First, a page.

Faculté des sciences

Circadian Genes in a Blind Subterranean Mammal III: Molecular Cloning and Circadian Regulation of Cryptochrome Genes in the Blind Subterranean Mole Rat, Spalax Ehrenbergi Superspecies

Avivi, Aaron ; Oster, Henrik ; Joel, Alma ; Beiles, Avigdor ; Albrecht, Urs ; Nevo, Eviatar

In: Journal of Biological Rhythms, 2005, vol. 19(1), p. 22

The blind subterranean mole rat superspecies Spalax ehrenbergi is an extreme example of mammalian adaptation to life underground. Though this rodent is totally visually blind, harboring a drastically degenerated subcutaneous rudimentary eye, its daily activity rhythm is entrainable to LD cycles. This indicates that it confers light information to the clock, as has been previously shown by the... More

Add to personal list
    Summary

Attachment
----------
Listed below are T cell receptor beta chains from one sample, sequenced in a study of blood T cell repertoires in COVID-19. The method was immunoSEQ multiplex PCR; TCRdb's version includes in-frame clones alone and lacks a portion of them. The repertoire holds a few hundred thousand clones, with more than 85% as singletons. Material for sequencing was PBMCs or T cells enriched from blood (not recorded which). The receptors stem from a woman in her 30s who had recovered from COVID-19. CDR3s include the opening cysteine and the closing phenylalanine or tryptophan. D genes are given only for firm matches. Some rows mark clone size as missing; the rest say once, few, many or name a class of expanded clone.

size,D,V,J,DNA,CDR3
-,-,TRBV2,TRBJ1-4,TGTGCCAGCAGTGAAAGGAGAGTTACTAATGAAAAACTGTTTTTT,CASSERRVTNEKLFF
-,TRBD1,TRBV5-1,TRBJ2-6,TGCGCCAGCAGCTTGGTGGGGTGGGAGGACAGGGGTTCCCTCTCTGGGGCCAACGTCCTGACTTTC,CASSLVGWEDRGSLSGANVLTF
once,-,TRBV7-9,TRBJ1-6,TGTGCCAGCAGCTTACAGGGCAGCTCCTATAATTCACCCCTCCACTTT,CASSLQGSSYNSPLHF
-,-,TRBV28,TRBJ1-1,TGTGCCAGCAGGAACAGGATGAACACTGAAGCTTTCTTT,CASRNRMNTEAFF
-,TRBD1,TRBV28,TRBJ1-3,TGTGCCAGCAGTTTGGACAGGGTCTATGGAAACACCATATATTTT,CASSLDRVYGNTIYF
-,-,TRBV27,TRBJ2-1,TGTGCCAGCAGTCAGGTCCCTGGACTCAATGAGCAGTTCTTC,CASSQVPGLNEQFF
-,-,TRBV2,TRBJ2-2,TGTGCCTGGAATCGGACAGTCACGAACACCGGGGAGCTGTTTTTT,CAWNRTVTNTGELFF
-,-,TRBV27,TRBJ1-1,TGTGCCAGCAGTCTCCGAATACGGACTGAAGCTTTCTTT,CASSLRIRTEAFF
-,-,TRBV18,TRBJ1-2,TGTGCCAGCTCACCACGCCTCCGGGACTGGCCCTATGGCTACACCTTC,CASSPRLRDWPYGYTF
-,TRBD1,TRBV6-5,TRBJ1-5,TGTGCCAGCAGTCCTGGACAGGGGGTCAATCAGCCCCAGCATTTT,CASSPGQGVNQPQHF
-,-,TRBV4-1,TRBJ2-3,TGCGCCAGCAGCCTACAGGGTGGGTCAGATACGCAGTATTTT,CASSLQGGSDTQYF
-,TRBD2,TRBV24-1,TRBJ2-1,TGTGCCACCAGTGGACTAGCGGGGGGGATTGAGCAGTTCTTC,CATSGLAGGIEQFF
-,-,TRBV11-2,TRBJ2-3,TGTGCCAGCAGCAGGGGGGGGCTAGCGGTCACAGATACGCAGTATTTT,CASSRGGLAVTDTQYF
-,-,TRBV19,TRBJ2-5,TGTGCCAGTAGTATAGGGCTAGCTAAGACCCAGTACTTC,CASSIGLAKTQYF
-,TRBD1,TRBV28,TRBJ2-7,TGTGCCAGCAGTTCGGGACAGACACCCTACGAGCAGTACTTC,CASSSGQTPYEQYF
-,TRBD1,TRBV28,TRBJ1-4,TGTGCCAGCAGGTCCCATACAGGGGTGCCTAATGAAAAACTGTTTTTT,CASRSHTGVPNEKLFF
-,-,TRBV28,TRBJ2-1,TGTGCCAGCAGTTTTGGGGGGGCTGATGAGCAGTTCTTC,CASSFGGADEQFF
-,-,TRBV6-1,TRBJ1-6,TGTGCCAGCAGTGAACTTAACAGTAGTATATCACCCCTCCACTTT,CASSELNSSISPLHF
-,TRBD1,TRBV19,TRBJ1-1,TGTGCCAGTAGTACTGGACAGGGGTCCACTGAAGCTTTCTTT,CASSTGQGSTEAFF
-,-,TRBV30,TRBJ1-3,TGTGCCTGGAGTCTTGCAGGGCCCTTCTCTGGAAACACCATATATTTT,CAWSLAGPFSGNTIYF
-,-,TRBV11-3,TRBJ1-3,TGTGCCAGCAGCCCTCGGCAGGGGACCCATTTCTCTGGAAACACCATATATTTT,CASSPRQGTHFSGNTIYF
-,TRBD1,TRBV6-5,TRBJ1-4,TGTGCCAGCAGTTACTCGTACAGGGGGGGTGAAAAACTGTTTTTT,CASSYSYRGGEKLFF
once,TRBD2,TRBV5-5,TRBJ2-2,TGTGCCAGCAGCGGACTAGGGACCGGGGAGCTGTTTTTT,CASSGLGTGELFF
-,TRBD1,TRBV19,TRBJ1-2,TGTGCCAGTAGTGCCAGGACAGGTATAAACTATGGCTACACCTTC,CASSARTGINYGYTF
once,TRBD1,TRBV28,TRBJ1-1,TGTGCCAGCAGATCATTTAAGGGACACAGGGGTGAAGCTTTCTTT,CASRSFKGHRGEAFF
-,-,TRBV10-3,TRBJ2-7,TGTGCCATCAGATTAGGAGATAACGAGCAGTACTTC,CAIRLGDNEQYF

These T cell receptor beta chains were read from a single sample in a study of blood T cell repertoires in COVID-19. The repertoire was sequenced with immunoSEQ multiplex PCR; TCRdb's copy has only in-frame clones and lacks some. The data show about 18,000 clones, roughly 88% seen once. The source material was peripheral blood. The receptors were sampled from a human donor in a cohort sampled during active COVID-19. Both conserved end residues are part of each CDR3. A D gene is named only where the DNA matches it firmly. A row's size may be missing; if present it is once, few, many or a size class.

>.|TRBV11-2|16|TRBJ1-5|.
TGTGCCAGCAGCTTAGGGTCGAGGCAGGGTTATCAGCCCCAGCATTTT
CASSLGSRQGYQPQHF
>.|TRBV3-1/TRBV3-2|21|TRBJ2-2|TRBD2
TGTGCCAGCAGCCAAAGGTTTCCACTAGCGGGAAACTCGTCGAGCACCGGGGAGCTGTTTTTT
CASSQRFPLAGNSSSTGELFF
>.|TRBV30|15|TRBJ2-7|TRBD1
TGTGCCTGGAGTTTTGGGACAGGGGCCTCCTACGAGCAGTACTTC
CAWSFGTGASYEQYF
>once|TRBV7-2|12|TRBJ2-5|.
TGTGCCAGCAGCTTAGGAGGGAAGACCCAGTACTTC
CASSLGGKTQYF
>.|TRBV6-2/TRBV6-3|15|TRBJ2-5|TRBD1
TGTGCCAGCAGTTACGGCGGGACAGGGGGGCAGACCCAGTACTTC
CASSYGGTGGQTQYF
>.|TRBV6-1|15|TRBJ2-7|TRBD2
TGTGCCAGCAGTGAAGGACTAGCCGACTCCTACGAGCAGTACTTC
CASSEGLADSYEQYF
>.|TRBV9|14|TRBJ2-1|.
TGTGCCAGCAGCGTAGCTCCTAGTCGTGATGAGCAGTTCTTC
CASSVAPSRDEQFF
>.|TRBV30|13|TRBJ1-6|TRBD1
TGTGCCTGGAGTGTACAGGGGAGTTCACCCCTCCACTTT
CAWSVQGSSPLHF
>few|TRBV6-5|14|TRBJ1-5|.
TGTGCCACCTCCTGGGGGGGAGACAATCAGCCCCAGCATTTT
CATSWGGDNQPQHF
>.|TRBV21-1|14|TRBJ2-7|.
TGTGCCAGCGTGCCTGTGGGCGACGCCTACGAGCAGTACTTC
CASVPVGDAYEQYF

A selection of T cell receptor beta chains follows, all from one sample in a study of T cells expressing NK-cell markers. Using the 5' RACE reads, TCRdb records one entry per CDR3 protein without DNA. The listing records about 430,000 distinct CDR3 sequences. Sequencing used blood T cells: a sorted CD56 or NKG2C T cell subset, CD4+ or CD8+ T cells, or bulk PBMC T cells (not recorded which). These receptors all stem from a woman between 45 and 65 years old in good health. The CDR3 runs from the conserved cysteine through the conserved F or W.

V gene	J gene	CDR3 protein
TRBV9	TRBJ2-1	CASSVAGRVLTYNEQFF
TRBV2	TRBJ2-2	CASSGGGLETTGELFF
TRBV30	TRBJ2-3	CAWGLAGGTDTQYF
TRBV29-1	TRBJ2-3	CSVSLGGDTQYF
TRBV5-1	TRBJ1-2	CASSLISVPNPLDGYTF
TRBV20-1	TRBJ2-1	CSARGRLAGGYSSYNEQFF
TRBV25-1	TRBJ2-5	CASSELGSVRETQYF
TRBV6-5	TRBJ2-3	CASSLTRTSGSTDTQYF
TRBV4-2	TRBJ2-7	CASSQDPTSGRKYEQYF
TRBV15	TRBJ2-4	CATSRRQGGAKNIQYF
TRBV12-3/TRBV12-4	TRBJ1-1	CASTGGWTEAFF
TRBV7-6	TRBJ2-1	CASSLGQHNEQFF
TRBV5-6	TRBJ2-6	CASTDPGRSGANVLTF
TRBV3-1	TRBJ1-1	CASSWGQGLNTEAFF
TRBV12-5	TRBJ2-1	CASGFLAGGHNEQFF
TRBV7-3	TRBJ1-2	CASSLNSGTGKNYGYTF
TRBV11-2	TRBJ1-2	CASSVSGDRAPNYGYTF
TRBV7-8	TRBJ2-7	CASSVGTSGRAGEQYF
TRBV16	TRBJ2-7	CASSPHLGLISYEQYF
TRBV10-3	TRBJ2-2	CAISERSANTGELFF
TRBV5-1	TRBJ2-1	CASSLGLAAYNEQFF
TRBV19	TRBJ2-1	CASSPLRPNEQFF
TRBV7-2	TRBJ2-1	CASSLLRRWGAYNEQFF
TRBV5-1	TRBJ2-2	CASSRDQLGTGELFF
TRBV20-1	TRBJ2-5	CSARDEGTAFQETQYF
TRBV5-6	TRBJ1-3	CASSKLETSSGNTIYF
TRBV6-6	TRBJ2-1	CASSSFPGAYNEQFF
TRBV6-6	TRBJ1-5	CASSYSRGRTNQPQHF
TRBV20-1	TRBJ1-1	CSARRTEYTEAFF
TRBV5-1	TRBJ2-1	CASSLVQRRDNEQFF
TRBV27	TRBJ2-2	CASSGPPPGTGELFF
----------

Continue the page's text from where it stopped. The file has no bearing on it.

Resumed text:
The blind subterranean mole rat superspecies Spalax ehrenbergi is an extreme example of mammalian adaptation to life underground. Though this rodent is totally visually blind, harboring a drastically degenerated subcutaneous rudimentary eye, its daily activity rhythm is entrainable to LD cycles. This indicates that it confers light information to the clock, as has been previously shown by the authors in behavioral studies as well as by molecular analyses of its Clock/MOP3 and its three Per genes. The Cryptochrome (Cry) genes found in animals and plants act both as photoreceptors and as essential components of the negative feedback mechanism of the biological clock. To further understand the circadian system of this unique mammal, the authors cloned and characterized the open reading frame of Spalax Cry1 and Cry2. The Spalax CRY1 protein is significantly closer to the human homolog than to the mice one, in contrast to the evolutionary expectations. They have found two isoforms of Cry2 in Spalax, which differ in their 5’ end of the open reading frame and defined their expression in Spalax populations. They found a large and significant excess of heterozygotes of sCry2 (sCry2L/S genotype). Both sCry1 and sCry2 mRNAs were found in the SCN, the eye, the harderian gland, as well as in a wide range of peripheral tissues. Their expression pattern under different LD conditions has also been analyzed. As was already shown for other circadian genes, despite being blind and living in darkness, the Cry genes of Spalax behave in a similar, though not identical, pattern as in sighted animals. Once again, the results indicate that the uniquely hypertrophied harderian gland of Spalax plays a key role in its circadian system.